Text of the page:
After you’ve become acquainted with Thailand’s culture shock (ladyboys, exploring your buried sexual desires, US priced shopping malls, etc.) your ready to take a breath of fresh air, get a massage (if you haven’t already done so in Bangkok), clear your alcohol ridden system with some vegan, organic Thai food and experience the real Thailand.
Your headed to Chiang Mai.
Chiang Mai is like a tame Woodstock in the 21st century. I don’t think this is really an accurate analogy, but I like it so it will do. Life is slow in Chiang Mai. It’s filled with artists, ‘healthy eateries’, and forests. While slow, it is noted as being a city full of adventure. There are numerous rappelling-through-the-jungle excursions, white water rafting, ATVs, jungle trekking, and of course, elephants.
“Like oh my god, oh my god, oh my god! I love elephants! I like, must go see the Elephant Sanctuary like, RIGHT NOW!”
The Elephant Sanctuary is elephant mecca – over 100 elephants (at the time of this writing) freely frolicking, running around happy as can be without a care in the world. Sorry to break it to you, but the situation is a little more dire than that. Most of the elephants at sanctuaries surrounding Chiang Mai are supplied by the local villagers. Why? Well because the villagers make more money of course. You see, most tourists aren’t willing to trek through the jungle to stumble upon the local hill tribes just to find an elephant to take selfies with. They would much rather go to a place with 100 elephants! This has caused a huge tourist hub where people will wash, bathe, feed and ride these magnificent beasts.
If you can’t tell from reading some of my previous posts, I enjoy proving my point with unbiased math and facts. Therefore, according to the National Elephant Center, an average elephant eats anywhere between 200 and 600 pounds of food a day. At 100 animals, that is 20,000 to 60,000 pounds or 10 to 30 tons of food daily. That’s 3,650 to 10,950 tons a year. Damn. Do you honestly think the elephants get fed nearly that much? Well you haven’t seen the place or the elephants, so you haven’t a clue. Well, they don’t. If you look at any of the animals in Thailand from the dogs to the elephants you will immediately notice they are skinny as hell because they aren’t fed. Why am I saying all of this? Because, if you are going to go and enjoy the presence of these majestic animals, absolutely do so, just please don’t ride them. And whatever you do, don’t buy ivory or ivory like products. The customs officers will arrest the living shit out of you.
On a more positive note, Chiang Mai is full of ‘healthy eateries’. It’s even better than that! It’s full of food markets and cooking classes that tour you through it all and teach you how to cook the delicious food!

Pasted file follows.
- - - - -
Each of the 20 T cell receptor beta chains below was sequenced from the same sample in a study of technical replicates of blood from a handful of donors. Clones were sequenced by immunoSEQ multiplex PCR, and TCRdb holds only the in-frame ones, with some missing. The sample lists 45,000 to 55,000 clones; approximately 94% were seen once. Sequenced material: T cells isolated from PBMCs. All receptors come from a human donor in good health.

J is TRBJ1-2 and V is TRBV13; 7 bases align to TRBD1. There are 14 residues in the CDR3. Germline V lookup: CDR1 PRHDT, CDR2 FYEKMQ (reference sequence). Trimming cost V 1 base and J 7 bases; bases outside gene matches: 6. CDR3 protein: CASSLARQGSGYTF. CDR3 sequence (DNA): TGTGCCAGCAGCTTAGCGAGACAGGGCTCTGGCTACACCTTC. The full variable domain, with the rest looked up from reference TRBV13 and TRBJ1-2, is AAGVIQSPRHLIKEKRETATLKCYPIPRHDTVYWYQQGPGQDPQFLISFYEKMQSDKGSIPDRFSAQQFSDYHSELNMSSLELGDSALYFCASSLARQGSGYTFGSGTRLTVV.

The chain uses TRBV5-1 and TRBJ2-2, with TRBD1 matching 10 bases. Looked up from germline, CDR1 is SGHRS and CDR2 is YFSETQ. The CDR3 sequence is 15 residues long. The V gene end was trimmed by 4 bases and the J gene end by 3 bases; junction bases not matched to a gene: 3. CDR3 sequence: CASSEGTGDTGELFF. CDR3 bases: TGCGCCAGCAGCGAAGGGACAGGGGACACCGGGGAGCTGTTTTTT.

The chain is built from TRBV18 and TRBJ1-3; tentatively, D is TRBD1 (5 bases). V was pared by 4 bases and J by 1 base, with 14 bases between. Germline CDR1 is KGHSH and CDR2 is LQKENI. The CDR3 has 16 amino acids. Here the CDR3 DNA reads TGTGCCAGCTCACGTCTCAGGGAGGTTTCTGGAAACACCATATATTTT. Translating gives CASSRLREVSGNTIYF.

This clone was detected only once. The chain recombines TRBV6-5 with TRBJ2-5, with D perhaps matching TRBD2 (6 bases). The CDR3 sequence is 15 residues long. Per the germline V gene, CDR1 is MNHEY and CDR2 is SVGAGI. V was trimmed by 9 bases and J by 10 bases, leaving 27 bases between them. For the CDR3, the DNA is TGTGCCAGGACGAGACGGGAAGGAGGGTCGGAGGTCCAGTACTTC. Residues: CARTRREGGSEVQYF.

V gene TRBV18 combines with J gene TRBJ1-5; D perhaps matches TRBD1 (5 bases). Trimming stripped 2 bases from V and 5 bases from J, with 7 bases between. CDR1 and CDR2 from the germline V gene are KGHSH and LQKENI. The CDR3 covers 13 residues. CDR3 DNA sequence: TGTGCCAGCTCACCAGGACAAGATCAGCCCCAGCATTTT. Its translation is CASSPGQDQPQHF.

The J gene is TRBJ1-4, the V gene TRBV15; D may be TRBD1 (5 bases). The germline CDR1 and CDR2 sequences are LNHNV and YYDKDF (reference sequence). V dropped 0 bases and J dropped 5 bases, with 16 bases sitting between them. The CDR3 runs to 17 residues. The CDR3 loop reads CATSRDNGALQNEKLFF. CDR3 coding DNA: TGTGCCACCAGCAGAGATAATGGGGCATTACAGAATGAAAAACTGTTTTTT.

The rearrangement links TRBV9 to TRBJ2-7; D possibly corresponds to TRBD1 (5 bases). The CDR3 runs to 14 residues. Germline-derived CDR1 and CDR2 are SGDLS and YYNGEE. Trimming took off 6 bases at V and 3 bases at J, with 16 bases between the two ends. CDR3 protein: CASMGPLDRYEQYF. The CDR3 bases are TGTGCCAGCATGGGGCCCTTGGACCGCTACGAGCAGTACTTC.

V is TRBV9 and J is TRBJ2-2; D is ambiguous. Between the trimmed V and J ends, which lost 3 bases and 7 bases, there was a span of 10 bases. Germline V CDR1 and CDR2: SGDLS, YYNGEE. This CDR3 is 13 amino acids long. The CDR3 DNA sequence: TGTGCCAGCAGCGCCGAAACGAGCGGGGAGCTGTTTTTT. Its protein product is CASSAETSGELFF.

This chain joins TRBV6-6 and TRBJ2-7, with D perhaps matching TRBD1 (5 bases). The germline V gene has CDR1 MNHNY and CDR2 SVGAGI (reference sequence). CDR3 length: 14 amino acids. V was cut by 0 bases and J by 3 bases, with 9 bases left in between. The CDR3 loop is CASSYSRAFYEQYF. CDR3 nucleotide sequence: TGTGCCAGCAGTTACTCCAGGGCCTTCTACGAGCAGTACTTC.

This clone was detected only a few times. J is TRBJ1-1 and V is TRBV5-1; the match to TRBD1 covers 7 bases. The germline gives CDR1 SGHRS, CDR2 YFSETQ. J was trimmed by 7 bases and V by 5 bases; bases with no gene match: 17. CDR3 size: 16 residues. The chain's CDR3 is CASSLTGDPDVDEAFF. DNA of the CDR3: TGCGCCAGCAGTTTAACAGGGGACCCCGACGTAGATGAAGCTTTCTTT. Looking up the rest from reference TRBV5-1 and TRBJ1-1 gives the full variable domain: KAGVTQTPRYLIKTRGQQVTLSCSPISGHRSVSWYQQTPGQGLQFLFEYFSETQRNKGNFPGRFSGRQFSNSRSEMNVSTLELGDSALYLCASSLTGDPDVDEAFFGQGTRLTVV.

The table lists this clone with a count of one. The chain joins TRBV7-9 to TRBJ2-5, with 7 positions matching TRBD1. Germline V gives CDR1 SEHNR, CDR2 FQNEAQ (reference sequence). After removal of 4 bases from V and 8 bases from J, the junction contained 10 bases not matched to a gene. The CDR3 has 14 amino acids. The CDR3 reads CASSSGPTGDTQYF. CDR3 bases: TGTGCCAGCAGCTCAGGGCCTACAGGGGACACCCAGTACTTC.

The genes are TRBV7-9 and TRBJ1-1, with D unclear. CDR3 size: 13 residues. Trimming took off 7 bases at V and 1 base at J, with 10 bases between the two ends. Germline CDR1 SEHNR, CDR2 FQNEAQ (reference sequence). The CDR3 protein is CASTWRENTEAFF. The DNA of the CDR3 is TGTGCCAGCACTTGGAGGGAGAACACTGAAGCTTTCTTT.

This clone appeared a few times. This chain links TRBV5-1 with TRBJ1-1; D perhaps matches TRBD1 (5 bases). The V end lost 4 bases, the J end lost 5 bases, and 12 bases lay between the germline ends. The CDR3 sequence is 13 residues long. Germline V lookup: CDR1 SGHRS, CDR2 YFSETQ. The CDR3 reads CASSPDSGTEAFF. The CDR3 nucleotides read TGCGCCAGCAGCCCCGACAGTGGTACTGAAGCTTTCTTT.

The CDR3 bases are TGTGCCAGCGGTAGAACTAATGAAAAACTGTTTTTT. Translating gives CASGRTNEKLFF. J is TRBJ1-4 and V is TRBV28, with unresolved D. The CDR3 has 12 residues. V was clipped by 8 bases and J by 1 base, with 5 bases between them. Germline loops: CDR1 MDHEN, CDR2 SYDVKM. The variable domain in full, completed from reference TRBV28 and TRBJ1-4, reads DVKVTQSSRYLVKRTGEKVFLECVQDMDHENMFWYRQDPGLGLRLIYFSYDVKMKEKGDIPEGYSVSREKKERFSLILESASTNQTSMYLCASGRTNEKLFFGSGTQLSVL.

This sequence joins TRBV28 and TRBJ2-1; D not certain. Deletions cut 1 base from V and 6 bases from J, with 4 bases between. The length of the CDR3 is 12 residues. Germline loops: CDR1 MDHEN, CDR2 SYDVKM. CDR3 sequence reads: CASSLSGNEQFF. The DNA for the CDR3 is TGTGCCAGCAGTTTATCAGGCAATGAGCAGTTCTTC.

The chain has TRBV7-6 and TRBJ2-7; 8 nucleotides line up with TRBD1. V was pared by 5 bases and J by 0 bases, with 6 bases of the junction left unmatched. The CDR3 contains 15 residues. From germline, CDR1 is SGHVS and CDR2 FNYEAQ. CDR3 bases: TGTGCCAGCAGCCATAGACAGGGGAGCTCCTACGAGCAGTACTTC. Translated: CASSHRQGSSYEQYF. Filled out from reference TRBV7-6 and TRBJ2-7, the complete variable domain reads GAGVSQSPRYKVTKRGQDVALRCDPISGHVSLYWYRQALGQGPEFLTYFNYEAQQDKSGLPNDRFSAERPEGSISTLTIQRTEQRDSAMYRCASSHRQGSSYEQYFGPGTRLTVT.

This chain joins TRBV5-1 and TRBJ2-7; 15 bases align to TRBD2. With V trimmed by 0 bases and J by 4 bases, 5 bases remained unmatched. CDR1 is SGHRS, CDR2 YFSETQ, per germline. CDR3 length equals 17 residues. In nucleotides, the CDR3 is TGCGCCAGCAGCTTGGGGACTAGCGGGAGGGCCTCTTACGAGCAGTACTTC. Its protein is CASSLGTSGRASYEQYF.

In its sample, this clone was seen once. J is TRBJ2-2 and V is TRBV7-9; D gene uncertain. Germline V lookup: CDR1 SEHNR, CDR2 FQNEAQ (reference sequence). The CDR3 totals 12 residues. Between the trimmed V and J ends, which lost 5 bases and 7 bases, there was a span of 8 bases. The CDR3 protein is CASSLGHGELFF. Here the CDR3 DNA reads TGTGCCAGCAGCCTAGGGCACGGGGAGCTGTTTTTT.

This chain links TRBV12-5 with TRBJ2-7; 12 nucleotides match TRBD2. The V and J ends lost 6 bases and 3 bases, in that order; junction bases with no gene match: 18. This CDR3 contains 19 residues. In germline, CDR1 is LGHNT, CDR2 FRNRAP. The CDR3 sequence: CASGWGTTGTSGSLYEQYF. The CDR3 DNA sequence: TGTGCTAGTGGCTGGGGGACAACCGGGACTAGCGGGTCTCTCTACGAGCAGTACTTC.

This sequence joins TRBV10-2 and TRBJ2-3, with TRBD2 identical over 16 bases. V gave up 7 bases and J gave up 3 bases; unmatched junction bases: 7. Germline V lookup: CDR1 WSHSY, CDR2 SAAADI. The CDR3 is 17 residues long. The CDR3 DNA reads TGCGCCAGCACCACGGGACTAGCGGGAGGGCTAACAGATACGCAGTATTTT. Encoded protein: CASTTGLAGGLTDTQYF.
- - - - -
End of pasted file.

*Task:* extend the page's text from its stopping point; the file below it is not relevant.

Meet Ram, a farmer who teaches a half day cooking class on his organic farm on the outskirts of Chiang Mai. On an important side note, he claims to have the most beautiful bathroom in Chiang Mai, a claim in which I am inclined to agree.
Ram is hilarious, he speaks great English (huge plus for Thailand tours), and he is very knowledgeable. We toured one of the Chiang Mai markets and he introduced us to the unique ingredients we would be using to cook. He showed us the types of rice that are used in Thailand and how coconut milk is produced.
We gathered our ingredients and spent the remaining part of the morning cooking a full course meal filled with curry, pad thai, spring rolls, and the most important dish of all time: mango sticky rice (if your mouth hasn’t been blessed by its presence, then I implore you to purchase some).
Chiang Mai is very well known for its surrounding jungle, its plethora of outdoor activities, and the indigenous villages. I wanted to see the villages. I played ‘pin the tail on the donkey’ so to speak with the tours I found on Trip Advisor and found the best one by accident: Chiangmai Trekking by Paroon. In three days, this is what we did:
- Swam under a waterfall
- Fed and bathed elephants
- Met local villagers
- Cooked dinner with the local villagers (every meal is vegan friendly)
- Bamboo rafting down a river (our guide fished old school with nets)
- Sang and danced around a bonfire (our guide played guitar)
By the end of the trip, I felt I was immersed into their way of life. My guide, Haroon, grew up in the village and informed us on everything from wildlife in the surrounding area to how they are moving an entire village (rebuilding all of the houses in a different location) because the government is supplying them with electricity.
The Paroon tour is one of the only “real” tours offered. Most of the villages north of Chiang Mai are actually fake villages created by businesses to profit on the increase of tourism. Most tours do not actually take you to the real villages. On the Paroon tour, you actually see the real villages. If you are interested in the packages they offer, check out their website.